7 mins

13 of the best beaches near London

From buzzing, bohemian seaside hot spots to deserted windswept stretches of sand, there are plenty of beach escapes an hour or so from London. There’s even two within the city limits...

Low tide at Stone Bay, Broadstairs (Shutterstock)

1. Brighton, East Sussex

Brighton Beach and its world famous pier (Shutterstock)

Brighton Beach and its world famous pier (Shutterstock)

How far from London? Approximately an hour from London Victoria or London Bridge

Brighton has been a seaside escape for Londoners for hundreds of years and a little bit of the big city vibe has rubbed off on this most cosmopolitan of beachside towns.

There’s no shortage of buckets and spades and '99' ice creams. And the restored pier is one of the finest in the country. But head into the famous Lanes and you’ll find all kinds of alternative shops selling bohemian trinkets as well as cafes and restaurants serving great coffee and even vegan treats.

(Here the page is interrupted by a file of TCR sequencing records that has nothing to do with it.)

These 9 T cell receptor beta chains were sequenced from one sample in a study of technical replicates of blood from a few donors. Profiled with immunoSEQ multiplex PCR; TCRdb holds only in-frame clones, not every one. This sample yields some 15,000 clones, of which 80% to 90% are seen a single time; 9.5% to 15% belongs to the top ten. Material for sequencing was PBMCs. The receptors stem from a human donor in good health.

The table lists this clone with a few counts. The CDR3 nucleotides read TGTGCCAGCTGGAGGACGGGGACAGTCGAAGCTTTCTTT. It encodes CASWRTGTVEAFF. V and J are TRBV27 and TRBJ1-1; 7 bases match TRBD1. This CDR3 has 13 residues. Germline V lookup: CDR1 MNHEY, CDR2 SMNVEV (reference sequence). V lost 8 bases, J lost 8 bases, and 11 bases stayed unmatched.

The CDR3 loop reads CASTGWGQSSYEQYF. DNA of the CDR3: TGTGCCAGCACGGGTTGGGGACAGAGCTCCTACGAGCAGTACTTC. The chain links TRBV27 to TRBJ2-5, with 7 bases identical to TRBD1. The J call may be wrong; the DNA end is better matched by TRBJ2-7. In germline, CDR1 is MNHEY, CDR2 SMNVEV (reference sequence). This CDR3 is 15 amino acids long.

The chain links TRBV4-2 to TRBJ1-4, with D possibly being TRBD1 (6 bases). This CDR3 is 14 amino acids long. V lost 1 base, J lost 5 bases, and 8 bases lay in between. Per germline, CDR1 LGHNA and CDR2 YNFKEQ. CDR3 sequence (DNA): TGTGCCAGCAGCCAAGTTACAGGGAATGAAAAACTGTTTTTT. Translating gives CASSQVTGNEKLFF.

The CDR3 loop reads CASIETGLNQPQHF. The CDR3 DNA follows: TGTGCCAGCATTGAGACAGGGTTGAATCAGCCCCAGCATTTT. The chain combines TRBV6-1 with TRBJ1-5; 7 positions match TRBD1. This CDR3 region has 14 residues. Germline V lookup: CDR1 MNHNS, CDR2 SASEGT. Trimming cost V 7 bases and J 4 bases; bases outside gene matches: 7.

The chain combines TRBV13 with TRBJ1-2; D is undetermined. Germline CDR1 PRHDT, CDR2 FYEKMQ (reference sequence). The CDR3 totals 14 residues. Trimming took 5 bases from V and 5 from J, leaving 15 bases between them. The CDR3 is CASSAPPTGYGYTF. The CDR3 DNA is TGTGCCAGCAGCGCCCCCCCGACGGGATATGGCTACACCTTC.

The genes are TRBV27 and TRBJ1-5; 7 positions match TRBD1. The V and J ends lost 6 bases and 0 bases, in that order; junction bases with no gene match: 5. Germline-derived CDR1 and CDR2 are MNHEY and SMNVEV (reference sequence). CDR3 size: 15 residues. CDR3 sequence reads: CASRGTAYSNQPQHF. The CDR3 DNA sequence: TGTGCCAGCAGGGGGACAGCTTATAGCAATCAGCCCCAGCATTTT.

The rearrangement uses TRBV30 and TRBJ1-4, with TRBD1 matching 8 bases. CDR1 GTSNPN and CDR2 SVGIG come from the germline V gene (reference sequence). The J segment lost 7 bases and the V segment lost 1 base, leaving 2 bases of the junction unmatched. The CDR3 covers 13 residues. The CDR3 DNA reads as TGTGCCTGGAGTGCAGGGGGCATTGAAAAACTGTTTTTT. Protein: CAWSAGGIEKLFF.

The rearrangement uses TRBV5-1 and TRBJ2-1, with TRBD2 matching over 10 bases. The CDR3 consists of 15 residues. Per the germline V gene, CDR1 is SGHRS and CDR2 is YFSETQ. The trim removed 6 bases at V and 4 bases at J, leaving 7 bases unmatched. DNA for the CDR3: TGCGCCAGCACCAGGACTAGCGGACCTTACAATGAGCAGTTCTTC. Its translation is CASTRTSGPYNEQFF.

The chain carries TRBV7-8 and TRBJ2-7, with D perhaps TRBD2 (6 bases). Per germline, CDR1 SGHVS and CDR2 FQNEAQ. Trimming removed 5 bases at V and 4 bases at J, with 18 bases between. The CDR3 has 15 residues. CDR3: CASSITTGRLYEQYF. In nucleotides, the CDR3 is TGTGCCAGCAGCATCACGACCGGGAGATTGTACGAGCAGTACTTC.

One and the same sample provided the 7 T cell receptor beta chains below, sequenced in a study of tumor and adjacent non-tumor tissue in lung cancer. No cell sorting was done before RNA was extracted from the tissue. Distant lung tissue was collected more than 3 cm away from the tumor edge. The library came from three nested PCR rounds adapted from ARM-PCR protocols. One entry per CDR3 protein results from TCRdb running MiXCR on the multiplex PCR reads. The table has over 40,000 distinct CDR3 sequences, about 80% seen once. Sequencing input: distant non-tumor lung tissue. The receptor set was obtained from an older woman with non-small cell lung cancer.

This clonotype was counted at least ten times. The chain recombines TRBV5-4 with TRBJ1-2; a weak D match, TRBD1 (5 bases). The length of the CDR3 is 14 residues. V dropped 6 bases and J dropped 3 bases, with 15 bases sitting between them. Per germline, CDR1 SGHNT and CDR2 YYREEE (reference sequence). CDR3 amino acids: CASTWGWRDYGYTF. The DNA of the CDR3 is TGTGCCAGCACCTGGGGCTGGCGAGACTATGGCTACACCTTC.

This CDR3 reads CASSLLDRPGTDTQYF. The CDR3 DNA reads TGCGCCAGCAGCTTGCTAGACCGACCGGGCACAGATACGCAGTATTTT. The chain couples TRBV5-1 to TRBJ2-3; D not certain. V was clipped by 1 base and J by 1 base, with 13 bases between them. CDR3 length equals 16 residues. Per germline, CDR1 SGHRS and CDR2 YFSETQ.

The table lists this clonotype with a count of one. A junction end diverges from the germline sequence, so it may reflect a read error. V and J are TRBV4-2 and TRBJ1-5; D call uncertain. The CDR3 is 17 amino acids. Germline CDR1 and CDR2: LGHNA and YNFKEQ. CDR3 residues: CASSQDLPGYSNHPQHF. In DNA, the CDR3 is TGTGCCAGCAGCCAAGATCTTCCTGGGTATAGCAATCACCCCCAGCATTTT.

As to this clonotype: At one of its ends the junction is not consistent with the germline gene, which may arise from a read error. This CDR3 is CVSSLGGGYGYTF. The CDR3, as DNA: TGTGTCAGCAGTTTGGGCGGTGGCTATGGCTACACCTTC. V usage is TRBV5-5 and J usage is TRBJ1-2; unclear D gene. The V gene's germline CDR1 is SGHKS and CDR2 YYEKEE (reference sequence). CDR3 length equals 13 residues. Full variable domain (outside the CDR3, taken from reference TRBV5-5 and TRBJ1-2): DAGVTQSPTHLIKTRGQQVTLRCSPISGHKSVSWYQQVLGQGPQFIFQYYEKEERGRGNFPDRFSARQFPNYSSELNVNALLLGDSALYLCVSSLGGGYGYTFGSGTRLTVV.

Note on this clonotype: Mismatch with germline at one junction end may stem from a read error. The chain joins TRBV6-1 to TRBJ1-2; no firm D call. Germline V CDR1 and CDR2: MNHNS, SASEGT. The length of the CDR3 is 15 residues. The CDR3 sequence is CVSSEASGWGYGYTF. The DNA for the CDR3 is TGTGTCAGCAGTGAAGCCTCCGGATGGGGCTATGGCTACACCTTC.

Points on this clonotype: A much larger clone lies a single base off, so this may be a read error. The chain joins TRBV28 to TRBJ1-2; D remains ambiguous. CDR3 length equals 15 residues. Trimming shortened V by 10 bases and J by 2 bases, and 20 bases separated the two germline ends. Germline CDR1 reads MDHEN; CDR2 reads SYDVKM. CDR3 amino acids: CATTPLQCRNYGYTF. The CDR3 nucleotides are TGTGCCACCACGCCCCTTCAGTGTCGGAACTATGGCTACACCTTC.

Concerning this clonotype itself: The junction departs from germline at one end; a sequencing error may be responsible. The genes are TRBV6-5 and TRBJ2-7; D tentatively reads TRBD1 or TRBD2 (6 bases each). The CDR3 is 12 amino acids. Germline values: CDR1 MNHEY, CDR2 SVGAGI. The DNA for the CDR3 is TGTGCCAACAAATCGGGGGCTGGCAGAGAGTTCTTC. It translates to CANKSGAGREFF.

Not surprisingly, Brighton gets busy on Bank Holiday weekends or unexpected sunny days, when most of London seems to have decamped to the long pebbly beach. But with the pubs and bars buzzing, DJs playing and deckchairs a plenty, there’s no better place to be.

2. Birling Gap, East Sussex

Low tide at Birling Gap (Shutterstock)

Low tide at Birling Gap (Shutterstock)

How far from London? Approximately two hours from London Victoria: Take a train to Eastbourne then a bus from there

With its towering white chalk cliffs and deserted pebbly beach, Birling Gap sits on one of the longest stretches of undeveloped coastline on the south coast.

There’s nothing here but farmland and rolling fields, and a national park centre selling sandwiches and ice creams, and handing out brochures about walks along the cliff edge.

The beach itself is reached by a steep set of metal stairs, not unlike a fire escape, that leads you down the face of the white cliff to the pebbly beach below.

Here, you’ll feel like you’ve left the world behind you, especially if you walk further along the beach, away from the few fellow beachcombers...

3. Ruislip Lido Beach, West London